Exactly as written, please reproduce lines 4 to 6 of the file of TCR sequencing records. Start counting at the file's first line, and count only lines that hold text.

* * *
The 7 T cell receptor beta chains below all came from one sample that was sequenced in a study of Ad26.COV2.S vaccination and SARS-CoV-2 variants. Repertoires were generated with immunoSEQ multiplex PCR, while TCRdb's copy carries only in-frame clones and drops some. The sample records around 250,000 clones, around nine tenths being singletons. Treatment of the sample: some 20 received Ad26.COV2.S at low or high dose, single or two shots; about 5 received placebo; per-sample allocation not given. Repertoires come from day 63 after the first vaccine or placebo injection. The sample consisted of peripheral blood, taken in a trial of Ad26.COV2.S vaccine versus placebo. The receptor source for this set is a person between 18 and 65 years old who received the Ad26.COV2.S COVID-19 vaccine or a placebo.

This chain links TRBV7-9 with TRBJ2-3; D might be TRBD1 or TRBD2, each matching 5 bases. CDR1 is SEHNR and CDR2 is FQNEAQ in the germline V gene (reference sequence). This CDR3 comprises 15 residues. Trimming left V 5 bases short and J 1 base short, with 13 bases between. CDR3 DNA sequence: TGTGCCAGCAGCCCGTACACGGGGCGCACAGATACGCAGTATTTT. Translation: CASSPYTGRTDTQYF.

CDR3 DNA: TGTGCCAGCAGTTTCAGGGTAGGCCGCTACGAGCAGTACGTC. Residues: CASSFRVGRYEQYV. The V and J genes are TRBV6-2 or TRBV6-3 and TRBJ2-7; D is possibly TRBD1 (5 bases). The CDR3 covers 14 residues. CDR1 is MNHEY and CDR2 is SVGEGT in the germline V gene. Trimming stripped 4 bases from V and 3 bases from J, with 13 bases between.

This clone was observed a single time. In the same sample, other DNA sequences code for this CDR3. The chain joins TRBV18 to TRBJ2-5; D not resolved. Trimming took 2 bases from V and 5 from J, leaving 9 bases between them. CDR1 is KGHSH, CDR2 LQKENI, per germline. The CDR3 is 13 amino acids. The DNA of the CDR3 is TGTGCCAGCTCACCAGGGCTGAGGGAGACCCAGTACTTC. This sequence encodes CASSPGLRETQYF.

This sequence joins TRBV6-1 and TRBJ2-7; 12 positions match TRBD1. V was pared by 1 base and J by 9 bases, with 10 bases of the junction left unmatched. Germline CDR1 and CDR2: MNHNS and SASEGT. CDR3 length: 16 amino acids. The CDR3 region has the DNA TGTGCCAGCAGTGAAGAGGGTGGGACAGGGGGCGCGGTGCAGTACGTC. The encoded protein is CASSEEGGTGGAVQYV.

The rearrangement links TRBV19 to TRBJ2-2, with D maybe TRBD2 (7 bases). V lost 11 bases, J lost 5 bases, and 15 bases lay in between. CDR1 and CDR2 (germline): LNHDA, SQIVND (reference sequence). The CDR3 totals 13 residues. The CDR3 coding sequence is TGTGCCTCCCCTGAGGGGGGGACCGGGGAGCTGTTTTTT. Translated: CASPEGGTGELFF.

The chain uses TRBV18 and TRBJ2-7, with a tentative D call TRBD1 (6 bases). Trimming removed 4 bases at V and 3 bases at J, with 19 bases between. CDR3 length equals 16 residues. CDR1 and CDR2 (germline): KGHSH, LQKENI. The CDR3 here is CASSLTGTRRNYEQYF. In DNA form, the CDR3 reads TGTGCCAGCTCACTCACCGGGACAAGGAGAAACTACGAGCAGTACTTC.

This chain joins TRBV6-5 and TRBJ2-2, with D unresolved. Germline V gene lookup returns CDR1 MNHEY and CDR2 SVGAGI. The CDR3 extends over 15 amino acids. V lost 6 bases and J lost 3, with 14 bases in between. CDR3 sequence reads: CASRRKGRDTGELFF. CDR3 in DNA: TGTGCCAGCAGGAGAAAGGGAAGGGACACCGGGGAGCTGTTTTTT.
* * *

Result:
This clone was observed a single time. In the same sample, other DNA sequences code for this CDR3. The chain joins TRBV18 to TRBJ2-5; D not resolved. Trimming took 2 bases from V and 5 from J, leaving 9 bases between them. CDR1 is KGHSH, CDR2 LQKENI, per germline. The CDR3 is 13 amino acids. The DNA of the CDR3 is TGTGCCAGCTCACCAGGGCTGAGGGAGACCCAGTACTTC. This sequence encodes CASSPGLRETQYF.

This sequence joins TRBV6-1 and TRBJ2-7; 12 positions match TRBD1. V was pared by 1 base and J by 9 bases, with 10 bases of the junction left unmatched. Germline CDR1 and CDR2: MNHNS and SASEGT. CDR3 length: 16 amino acids. The CDR3 region has the DNA TGTGCCAGCAGTGAAGAGGGTGGGACAGGGGGCGCGGTGCAGTACGTC. The encoded protein is CASSEEGGTGGAVQYV.

The rearrangement links TRBV19 to TRBJ2-2, with D maybe TRBD2 (7 bases). V lost 11 bases, J lost 5 bases, and 15 bases lay in between. CDR1 and CDR2 (germline): LNHDA, SQIVND (reference sequence). The CDR3 totals 13 residues. The CDR3 coding sequence is TGTGCCTCCCCTGAGGGGGGGACCGGGGAGCTGTTTTTT. Translated: CASPEGGTGELFF.